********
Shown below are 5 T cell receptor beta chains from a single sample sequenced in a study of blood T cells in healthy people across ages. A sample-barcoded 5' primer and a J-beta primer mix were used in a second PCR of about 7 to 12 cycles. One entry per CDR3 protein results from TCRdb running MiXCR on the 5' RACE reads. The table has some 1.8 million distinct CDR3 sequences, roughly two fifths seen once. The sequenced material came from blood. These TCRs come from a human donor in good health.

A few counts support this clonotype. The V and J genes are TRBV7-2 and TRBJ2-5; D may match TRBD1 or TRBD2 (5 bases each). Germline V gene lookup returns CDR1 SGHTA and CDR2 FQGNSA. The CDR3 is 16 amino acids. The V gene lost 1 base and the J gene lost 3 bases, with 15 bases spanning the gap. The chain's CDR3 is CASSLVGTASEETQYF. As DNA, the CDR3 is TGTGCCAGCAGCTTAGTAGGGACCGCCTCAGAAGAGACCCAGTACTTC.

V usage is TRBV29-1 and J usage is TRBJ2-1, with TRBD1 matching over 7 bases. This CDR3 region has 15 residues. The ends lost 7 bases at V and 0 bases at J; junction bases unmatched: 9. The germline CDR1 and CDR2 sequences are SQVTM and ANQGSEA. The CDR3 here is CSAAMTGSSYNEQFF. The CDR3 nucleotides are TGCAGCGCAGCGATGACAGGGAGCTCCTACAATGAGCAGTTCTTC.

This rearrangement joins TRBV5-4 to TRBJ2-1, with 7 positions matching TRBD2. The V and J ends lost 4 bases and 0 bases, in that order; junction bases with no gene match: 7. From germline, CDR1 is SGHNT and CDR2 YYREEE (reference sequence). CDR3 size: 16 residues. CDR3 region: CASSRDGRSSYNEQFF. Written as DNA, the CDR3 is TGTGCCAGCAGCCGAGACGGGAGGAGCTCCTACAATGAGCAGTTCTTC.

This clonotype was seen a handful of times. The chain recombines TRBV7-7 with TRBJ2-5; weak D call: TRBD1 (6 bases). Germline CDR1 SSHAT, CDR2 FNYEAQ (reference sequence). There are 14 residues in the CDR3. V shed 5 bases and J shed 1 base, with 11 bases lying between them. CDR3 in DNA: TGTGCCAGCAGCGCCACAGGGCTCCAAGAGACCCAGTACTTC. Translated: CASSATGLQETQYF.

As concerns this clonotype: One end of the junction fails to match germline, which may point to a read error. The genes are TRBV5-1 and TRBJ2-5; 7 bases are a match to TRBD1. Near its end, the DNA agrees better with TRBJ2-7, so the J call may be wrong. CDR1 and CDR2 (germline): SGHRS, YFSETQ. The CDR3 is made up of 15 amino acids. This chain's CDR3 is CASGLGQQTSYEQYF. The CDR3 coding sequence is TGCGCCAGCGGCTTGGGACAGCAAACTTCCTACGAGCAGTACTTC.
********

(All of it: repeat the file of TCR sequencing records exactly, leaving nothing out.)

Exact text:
Shown below are 5 T cell receptor beta chains from a single sample sequenced in a study of blood T cells in healthy people across ages. A sample-barcoded 5' primer and a J-beta primer mix were used in a second PCR of about 7 to 12 cycles. One entry per CDR3 protein results from TCRdb running MiXCR on the 5' RACE reads. The table has some 1.8 million distinct CDR3 sequences, roughly two fifths seen once. The sequenced material came from blood. These TCRs come from a human donor in good health.

A few counts support this clonotype. The V and J genes are TRBV7-2 and TRBJ2-5; D may match TRBD1 or TRBD2 (5 bases each). Germline V gene lookup returns CDR1 SGHTA and CDR2 FQGNSA. The CDR3 is 16 amino acids. The V gene lost 1 base and the J gene lost 3 bases, with 15 bases spanning the gap. The chain's CDR3 is CASSLVGTASEETQYF. As DNA, the CDR3 is TGTGCCAGCAGCTTAGTAGGGACCGCCTCAGAAGAGACCCAGTACTTC.

V usage is TRBV29-1 and J usage is TRBJ2-1, with TRBD1 matching over 7 bases. This CDR3 region has 15 residues. The ends lost 7 bases at V and 0 bases at J; junction bases unmatched: 9. The germline CDR1 and CDR2 sequences are SQVTM and ANQGSEA. The CDR3 here is CSAAMTGSSYNEQFF. The CDR3 nucleotides are TGCAGCGCAGCGATGACAGGGAGCTCCTACAATGAGCAGTTCTTC.

This rearrangement joins TRBV5-4 to TRBJ2-1, with 7 positions matching TRBD2. The V and J ends lost 4 bases and 0 bases, in that order; junction bases with no gene match: 7. From germline, CDR1 is SGHNT and CDR2 YYREEE (reference sequence). CDR3 size: 16 residues. CDR3 region: CASSRDGRSSYNEQFF. Written as DNA, the CDR3 is TGTGCCAGCAGCCGAGACGGGAGGAGCTCCTACAATGAGCAGTTCTTC.

This clonotype was seen a handful of times. The chain recombines TRBV7-7 with TRBJ2-5; weak D call: TRBD1 (6 bases). Germline CDR1 SSHAT, CDR2 FNYEAQ (reference sequence). There are 14 residues in the CDR3. V shed 5 bases and J shed 1 base, with 11 bases lying between them. CDR3 in DNA: TGTGCCAGCAGCGCCACAGGGCTCCAAGAGACCCAGTACTTC. Translated: CASSATGLQETQYF.

As concerns this clonotype: One end of the junction fails to match germline, which may point to a read error. The genes are TRBV5-1 and TRBJ2-5; 7 bases are a match to TRBD1. Near its end, the DNA agrees better with TRBJ2-7, so the J call may be wrong. CDR1 and CDR2 (germline): SGHRS, YFSETQ. The CDR3 is made up of 15 amino acids. This chain's CDR3 is CASGLGQQTSYEQYF. The CDR3 coding sequence is TGCGCCAGCGGCTTGGGACAGCAAACTTCCTACGAGCAGTACTTC.